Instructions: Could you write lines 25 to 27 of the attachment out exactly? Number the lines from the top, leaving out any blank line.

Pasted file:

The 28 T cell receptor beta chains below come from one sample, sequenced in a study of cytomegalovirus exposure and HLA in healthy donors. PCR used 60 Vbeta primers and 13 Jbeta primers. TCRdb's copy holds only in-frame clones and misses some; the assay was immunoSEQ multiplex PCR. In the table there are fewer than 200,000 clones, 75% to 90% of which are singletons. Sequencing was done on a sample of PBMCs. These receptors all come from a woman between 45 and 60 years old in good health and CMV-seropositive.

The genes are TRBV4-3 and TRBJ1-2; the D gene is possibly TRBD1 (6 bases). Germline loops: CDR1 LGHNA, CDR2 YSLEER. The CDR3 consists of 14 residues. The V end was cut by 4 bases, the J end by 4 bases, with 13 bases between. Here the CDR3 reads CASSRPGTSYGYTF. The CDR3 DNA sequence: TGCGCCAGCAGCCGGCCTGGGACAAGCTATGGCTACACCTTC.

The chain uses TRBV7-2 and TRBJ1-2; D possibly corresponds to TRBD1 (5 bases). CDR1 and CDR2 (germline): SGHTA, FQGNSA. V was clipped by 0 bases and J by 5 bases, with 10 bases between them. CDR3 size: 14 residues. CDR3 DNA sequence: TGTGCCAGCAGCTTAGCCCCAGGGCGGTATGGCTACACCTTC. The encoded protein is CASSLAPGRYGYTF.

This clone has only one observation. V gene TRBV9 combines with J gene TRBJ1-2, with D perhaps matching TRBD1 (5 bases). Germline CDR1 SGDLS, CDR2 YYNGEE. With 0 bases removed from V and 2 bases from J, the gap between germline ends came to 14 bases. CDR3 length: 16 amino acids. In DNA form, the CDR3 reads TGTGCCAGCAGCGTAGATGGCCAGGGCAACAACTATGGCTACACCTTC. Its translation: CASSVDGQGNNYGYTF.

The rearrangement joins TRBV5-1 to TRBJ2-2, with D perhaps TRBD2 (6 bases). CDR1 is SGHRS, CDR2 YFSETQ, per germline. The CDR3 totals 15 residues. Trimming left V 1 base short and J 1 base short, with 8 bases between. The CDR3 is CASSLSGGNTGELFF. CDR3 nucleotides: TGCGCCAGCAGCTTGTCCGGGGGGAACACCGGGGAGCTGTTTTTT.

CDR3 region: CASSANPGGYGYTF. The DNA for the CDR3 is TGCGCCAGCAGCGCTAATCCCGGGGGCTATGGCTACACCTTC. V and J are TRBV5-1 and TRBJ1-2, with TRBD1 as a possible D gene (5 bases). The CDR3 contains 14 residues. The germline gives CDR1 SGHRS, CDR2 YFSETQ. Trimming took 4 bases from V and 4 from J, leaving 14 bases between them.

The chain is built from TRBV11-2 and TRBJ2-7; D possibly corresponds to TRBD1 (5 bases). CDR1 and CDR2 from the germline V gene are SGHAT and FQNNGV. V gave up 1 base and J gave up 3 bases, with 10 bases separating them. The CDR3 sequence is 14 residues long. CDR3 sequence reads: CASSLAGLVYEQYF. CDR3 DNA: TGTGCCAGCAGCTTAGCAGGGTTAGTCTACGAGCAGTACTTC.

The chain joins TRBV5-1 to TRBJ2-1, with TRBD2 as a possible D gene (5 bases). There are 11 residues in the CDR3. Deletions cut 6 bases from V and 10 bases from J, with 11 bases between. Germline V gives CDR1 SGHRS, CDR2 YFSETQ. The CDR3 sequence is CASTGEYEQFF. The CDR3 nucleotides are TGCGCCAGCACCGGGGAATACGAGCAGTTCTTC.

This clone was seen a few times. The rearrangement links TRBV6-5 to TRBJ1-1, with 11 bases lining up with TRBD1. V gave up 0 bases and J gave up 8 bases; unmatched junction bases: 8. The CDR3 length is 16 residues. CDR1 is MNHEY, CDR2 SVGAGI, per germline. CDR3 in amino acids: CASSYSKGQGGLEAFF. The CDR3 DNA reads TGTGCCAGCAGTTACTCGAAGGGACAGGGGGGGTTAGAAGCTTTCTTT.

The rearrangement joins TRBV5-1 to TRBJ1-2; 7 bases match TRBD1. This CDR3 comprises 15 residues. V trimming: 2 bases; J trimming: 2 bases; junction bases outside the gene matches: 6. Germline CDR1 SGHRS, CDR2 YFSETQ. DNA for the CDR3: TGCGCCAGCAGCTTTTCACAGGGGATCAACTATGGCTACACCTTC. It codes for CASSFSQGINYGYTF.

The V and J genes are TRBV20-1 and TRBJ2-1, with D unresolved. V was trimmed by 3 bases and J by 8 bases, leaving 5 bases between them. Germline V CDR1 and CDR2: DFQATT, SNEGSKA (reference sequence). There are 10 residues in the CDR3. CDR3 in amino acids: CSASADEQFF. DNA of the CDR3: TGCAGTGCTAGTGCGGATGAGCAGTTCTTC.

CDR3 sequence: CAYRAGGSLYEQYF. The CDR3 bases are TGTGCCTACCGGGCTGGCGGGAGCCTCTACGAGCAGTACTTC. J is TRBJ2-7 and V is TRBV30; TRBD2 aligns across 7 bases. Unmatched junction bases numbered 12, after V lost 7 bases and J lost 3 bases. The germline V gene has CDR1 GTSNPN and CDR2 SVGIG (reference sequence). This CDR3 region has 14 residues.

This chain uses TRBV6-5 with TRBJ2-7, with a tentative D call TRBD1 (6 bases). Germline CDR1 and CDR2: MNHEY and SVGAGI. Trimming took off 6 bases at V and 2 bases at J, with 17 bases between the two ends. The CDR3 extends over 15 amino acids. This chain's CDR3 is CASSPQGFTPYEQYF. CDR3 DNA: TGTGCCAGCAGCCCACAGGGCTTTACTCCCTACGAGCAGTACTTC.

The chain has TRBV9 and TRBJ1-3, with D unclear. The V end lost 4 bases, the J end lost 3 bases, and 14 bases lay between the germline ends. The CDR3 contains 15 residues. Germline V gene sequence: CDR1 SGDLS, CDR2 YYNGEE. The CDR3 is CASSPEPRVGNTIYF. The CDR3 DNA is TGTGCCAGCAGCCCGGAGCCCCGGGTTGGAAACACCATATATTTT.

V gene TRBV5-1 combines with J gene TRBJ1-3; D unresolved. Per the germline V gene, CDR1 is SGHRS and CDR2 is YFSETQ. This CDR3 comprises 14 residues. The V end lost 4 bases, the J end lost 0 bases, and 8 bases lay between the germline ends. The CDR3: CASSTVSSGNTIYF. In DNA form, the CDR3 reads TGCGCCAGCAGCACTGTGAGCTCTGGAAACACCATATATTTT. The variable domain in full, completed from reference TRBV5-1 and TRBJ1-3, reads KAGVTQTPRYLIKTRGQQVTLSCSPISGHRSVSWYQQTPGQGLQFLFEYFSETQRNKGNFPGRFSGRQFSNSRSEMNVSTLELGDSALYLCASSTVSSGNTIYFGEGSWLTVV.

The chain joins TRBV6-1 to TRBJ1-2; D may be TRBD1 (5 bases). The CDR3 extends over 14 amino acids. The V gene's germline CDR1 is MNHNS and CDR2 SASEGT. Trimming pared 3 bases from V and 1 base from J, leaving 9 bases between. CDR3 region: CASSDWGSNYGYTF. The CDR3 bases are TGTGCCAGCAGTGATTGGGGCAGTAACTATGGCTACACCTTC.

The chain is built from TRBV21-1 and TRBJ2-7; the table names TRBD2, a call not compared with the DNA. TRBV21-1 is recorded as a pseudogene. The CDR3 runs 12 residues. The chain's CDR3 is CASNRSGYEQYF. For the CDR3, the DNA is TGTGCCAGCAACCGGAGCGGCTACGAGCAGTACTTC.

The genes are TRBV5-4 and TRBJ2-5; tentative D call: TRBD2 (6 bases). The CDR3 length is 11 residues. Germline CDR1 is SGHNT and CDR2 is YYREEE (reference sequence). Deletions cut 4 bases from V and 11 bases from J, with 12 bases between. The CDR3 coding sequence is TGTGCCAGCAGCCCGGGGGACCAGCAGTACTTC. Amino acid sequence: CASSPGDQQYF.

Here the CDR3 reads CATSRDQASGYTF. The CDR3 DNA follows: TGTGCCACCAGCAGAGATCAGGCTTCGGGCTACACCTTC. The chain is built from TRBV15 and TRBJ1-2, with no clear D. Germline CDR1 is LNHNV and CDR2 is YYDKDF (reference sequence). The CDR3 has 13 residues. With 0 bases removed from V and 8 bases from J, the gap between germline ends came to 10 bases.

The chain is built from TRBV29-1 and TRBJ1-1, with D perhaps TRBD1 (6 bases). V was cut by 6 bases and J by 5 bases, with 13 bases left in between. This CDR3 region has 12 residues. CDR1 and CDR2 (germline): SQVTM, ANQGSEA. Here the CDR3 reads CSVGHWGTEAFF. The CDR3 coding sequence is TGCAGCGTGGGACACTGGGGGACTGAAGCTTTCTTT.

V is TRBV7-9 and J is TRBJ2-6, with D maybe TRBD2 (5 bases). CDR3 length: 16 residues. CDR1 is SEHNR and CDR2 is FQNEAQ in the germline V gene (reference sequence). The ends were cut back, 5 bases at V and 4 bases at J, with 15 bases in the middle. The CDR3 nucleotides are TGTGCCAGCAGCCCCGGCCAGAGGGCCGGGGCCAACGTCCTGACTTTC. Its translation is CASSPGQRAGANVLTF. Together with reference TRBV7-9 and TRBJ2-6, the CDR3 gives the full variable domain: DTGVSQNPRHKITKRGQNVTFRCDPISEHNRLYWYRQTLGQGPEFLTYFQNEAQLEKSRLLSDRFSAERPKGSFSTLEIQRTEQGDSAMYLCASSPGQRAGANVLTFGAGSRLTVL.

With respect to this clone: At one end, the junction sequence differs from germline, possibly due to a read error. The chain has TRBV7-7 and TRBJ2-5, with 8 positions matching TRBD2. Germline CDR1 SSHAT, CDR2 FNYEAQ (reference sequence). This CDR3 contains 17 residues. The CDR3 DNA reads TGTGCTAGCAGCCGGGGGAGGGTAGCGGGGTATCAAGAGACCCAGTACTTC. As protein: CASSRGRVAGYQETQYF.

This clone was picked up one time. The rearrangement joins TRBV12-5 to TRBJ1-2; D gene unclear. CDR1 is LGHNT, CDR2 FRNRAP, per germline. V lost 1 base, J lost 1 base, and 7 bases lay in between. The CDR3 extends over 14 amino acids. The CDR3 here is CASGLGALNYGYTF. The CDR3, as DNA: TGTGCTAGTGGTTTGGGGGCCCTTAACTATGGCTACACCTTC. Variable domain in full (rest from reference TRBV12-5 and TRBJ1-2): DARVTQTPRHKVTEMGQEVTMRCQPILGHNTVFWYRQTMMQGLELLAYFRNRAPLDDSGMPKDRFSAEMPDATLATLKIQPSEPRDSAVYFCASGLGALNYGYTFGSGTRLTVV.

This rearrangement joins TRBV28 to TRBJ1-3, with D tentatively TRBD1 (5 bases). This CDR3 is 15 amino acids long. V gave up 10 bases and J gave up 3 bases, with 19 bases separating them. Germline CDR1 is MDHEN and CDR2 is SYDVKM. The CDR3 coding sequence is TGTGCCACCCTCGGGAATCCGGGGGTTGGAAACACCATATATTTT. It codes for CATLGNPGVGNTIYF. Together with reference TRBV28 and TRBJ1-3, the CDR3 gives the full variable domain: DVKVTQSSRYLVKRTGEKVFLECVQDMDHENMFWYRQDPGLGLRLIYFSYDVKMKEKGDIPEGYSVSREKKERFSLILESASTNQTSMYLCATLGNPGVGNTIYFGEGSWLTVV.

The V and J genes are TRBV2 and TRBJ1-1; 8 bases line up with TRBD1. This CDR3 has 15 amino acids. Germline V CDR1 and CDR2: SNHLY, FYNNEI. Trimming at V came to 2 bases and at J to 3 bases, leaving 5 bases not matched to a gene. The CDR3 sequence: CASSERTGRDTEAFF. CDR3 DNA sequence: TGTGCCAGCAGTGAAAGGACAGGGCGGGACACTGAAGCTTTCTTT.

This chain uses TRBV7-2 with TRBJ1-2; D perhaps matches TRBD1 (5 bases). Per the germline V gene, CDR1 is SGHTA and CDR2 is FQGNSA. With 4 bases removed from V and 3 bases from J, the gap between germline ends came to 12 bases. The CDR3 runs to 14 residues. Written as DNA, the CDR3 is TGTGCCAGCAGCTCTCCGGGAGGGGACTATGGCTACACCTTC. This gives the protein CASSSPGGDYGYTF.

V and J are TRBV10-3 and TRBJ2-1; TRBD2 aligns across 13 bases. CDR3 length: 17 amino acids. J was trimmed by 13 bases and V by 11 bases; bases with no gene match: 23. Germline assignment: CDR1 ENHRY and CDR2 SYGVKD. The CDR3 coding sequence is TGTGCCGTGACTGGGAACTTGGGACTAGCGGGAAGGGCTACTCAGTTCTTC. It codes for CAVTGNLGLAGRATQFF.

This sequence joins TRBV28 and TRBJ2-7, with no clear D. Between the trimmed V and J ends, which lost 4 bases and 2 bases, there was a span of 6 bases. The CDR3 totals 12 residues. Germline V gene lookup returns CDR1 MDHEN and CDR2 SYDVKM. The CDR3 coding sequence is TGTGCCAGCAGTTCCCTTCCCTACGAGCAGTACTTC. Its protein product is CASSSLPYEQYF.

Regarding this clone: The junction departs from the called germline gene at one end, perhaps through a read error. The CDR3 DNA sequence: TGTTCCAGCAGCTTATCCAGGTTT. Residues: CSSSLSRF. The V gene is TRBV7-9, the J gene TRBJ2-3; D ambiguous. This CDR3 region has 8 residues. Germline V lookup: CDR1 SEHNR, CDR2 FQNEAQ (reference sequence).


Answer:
The V and J genes are TRBV2 and TRBJ1-1; 8 bases line up with TRBD1. This CDR3 has 15 amino acids. Germline V CDR1 and CDR2: SNHLY, FYNNEI. Trimming at V came to 2 bases and at J to 3 bases, leaving 5 bases not matched to a gene. The CDR3 sequence: CASSERTGRDTEAFF. CDR3 DNA sequence: TGTGCCAGCAGTGAAAGGACAGGGCGGGACACTGAAGCTTTCTTT.

This chain uses TRBV7-2 with TRBJ1-2; D perhaps matches TRBD1 (5 bases). Per the germline V gene, CDR1 is SGHTA and CDR2 is FQGNSA. With 4 bases removed from V and 3 bases from J, the gap between germline ends came to 12 bases. The CDR3 runs to 14 residues. Written as DNA, the CDR3 is TGTGCCAGCAGCTCTCCGGGAGGGGACTATGGCTACACCTTC. This gives the protein CASSSPGGDYGYTF.

V and J are TRBV10-3 and TRBJ2-1; TRBD2 aligns across 13 bases. CDR3 length: 17 amino acids. J was trimmed by 13 bases and V by 11 bases; bases with no gene match: 23. Germline assignment: CDR1 ENHRY and CDR2 SYGVKD. The CDR3 coding sequence is TGTGCCGTGACTGGGAACTTGGGACTAGCGGGAAGGGCTACTCAGTTCTTC. It codes for CAVTGNLGLAGRATQFF.